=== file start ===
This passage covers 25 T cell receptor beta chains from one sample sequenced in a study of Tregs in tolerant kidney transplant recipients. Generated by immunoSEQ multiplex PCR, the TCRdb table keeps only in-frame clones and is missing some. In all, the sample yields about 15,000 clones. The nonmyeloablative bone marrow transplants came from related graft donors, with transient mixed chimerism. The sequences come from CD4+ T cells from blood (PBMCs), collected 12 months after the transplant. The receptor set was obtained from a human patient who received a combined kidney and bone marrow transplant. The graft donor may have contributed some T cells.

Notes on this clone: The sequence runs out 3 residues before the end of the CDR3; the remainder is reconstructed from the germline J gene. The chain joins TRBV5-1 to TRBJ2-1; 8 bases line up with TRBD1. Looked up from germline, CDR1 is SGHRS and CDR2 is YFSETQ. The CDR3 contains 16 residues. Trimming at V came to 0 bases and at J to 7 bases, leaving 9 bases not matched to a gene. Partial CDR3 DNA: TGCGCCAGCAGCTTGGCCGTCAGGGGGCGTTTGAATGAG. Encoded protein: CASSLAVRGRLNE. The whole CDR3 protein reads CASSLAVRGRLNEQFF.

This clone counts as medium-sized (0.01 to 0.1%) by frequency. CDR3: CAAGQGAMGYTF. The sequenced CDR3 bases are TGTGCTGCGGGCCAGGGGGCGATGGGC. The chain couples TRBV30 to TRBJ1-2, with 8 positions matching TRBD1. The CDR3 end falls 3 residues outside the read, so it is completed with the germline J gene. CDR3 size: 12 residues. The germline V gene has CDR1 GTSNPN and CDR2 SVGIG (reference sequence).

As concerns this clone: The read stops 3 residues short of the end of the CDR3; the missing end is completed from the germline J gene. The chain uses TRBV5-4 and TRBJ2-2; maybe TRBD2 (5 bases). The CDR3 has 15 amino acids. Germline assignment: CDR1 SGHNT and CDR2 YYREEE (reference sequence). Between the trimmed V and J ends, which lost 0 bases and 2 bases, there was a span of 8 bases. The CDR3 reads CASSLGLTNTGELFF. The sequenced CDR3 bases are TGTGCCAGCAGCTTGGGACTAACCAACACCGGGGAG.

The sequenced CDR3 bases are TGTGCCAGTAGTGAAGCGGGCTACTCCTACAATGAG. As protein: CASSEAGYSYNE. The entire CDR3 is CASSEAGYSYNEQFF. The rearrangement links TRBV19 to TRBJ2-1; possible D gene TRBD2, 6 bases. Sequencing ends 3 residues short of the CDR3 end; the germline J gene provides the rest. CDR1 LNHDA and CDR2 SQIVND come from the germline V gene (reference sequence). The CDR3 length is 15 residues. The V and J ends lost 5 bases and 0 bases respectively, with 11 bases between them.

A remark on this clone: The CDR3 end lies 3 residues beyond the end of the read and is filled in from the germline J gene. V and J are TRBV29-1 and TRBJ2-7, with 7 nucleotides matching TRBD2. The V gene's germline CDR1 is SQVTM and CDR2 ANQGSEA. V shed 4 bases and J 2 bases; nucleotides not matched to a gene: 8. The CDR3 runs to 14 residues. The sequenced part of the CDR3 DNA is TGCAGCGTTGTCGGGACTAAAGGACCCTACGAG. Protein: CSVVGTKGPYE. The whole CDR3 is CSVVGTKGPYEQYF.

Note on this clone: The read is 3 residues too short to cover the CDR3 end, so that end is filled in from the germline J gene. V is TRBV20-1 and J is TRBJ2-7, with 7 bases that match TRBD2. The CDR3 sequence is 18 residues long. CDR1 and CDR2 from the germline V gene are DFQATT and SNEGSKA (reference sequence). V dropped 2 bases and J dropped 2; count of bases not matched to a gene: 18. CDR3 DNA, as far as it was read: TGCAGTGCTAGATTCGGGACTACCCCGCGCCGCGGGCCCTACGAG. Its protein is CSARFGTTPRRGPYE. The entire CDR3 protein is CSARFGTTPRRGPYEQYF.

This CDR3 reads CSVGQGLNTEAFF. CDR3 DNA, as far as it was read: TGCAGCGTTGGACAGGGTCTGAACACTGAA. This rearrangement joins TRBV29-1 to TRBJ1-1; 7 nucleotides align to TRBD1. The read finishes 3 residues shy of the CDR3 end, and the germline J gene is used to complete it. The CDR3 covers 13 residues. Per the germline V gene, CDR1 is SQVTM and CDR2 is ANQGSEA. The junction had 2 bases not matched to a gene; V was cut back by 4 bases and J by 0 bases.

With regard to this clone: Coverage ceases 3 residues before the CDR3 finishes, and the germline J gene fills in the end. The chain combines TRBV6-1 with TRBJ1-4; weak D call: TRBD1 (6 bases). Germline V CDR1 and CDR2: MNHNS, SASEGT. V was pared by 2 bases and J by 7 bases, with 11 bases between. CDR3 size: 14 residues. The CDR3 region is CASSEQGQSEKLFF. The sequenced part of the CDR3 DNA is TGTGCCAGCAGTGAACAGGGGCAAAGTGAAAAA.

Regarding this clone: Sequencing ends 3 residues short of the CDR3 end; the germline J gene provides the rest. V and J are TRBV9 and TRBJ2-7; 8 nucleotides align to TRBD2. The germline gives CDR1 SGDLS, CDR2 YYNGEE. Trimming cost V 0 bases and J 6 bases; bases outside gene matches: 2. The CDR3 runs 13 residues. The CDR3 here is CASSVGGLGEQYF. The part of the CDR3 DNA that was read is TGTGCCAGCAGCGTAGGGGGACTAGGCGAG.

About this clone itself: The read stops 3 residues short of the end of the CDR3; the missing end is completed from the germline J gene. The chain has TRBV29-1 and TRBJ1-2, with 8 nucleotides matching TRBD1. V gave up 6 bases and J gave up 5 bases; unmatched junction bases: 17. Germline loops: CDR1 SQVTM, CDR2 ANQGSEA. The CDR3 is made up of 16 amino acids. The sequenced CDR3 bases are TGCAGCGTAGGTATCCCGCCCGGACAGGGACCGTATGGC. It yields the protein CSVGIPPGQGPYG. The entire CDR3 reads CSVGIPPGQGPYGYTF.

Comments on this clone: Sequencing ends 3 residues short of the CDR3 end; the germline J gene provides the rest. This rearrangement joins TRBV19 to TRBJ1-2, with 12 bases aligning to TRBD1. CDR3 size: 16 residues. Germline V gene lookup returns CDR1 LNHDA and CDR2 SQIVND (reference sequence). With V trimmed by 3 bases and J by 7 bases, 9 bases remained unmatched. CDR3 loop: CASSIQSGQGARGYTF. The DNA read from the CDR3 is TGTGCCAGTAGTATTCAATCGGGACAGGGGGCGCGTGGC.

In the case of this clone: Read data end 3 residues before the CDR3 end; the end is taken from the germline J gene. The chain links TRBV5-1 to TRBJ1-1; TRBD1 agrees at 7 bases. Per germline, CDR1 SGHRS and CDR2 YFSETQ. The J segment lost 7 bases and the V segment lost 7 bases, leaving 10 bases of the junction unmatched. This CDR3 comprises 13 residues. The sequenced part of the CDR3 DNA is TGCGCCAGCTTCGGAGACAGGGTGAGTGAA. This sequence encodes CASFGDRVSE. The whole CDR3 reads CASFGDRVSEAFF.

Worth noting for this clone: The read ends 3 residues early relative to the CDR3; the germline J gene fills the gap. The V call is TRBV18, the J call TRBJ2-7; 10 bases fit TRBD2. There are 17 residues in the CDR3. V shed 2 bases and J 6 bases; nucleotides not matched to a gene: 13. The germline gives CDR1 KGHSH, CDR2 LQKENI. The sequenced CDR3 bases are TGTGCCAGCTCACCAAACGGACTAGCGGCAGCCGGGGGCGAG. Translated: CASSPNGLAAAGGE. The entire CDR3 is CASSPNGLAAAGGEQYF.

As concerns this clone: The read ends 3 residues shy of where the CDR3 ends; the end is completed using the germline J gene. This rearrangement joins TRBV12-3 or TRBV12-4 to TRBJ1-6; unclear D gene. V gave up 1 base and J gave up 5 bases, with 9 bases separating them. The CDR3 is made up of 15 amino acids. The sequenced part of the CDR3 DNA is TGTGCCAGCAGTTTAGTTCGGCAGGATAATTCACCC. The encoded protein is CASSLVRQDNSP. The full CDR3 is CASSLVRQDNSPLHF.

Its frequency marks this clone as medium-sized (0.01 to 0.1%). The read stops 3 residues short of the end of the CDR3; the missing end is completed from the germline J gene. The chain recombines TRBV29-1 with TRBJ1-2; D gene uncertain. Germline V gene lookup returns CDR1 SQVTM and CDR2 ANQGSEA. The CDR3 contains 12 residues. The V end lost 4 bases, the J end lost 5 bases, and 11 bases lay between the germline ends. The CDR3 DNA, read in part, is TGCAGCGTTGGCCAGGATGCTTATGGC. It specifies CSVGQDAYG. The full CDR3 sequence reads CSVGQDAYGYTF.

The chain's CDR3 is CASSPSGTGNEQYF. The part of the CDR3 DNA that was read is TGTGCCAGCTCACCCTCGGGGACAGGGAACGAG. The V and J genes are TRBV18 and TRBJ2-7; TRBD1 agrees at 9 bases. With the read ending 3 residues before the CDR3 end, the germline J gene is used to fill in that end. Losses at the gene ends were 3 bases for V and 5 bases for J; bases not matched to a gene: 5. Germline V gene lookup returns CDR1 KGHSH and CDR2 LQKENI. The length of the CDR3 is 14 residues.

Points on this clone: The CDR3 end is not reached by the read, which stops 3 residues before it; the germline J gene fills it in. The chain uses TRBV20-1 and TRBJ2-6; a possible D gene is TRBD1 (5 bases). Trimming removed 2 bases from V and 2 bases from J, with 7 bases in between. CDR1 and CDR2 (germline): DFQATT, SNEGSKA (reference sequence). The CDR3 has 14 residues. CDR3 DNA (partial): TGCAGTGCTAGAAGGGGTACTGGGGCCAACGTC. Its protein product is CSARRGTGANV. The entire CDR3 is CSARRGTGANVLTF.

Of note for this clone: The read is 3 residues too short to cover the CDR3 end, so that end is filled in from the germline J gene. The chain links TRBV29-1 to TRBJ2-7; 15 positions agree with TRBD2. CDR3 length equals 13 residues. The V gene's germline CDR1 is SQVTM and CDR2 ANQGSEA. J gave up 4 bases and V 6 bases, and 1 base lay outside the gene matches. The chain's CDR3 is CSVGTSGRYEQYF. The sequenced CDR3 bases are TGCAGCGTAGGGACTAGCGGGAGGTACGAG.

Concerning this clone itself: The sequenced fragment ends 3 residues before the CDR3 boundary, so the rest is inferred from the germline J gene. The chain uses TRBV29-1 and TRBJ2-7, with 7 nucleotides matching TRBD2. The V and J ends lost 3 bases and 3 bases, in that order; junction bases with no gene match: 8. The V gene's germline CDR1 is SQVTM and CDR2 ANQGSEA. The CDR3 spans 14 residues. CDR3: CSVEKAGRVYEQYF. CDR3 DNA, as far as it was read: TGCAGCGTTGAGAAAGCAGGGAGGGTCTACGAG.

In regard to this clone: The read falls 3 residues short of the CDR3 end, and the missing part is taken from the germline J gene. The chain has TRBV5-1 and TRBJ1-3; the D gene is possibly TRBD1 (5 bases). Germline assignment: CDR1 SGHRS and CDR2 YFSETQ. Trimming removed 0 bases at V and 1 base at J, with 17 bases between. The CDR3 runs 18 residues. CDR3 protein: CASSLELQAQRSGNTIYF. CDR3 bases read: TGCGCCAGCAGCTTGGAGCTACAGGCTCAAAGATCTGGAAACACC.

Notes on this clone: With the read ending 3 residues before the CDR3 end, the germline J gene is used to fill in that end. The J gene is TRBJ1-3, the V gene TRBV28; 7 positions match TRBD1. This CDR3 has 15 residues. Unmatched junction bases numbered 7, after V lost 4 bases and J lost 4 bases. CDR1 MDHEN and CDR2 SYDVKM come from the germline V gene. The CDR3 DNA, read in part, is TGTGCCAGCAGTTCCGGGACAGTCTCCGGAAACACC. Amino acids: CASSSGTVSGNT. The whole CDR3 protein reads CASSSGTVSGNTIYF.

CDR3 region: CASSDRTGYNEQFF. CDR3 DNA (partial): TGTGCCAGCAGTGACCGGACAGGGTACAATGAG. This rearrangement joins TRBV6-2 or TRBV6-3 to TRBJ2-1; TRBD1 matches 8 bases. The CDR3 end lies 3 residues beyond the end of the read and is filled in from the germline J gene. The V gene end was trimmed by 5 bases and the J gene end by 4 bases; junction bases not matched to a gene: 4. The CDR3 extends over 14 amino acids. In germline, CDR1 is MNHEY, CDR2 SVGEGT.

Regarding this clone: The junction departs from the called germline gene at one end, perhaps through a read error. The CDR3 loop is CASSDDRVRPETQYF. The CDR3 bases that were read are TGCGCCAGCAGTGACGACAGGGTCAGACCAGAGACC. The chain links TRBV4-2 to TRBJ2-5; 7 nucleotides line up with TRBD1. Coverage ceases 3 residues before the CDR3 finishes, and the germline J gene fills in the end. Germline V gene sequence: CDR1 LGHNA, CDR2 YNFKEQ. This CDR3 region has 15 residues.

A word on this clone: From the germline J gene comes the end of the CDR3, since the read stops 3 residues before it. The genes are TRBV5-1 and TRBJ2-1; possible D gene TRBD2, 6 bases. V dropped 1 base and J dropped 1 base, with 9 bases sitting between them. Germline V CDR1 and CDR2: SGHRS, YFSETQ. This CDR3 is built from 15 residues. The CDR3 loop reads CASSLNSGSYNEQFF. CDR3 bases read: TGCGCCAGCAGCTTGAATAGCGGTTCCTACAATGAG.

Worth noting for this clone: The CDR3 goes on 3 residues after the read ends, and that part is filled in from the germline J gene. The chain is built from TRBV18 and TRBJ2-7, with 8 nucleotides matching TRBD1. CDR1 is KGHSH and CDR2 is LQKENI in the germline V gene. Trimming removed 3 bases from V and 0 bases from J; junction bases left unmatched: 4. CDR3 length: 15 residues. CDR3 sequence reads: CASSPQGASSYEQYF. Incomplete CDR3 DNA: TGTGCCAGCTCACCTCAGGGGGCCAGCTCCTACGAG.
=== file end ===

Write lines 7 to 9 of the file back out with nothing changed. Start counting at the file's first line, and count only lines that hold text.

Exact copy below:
Note on this clone: The read is 3 residues too short to cover the CDR3 end, so that end is filled in from the germline J gene. V is TRBV20-1 and J is TRBJ2-7, with 7 bases that match TRBD2. The CDR3 sequence is 18 residues long. CDR1 and CDR2 from the germline V gene are DFQATT and SNEGSKA (reference sequence). V dropped 2 bases and J dropped 2; count of bases not matched to a gene: 18. CDR3 DNA, as far as it was read: TGCAGTGCTAGATTCGGGACTACCCCGCGCCGCGGGCCCTACGAG. Its protein is CSARFGTTPRRGPYE. The entire CDR3 protein is CSARFGTTPRRGPYEQYF.

This CDR3 reads CSVGQGLNTEAFF. CDR3 DNA, as far as it was read: TGCAGCGTTGGACAGGGTCTGAACACTGAA. This rearrangement joins TRBV29-1 to TRBJ1-1; 7 nucleotides align to TRBD1. The read finishes 3 residues shy of the CDR3 end, and the germline J gene is used to complete it. The CDR3 covers 13 residues. Per the germline V gene, CDR1 is SQVTM and CDR2 is ANQGSEA. The junction had 2 bases not matched to a gene; V was cut back by 4 bases and J by 0 bases.

With regard to this clone: Coverage ceases 3 residues before the CDR3 finishes, and the germline J gene fills in the end. The chain combines TRBV6-1 with TRBJ1-4; weak D call: TRBD1 (6 bases). Germline V CDR1 and CDR2: MNHNS, SASEGT. V was pared by 2 bases and J by 7 bases, with 11 bases between. CDR3 size: 14 residues. The CDR3 region is CASSEQGQSEKLFF. The sequenced part of the CDR3 DNA is TGTGCCAGCAGTGAACAGGGGCAAAGTGAAAAA.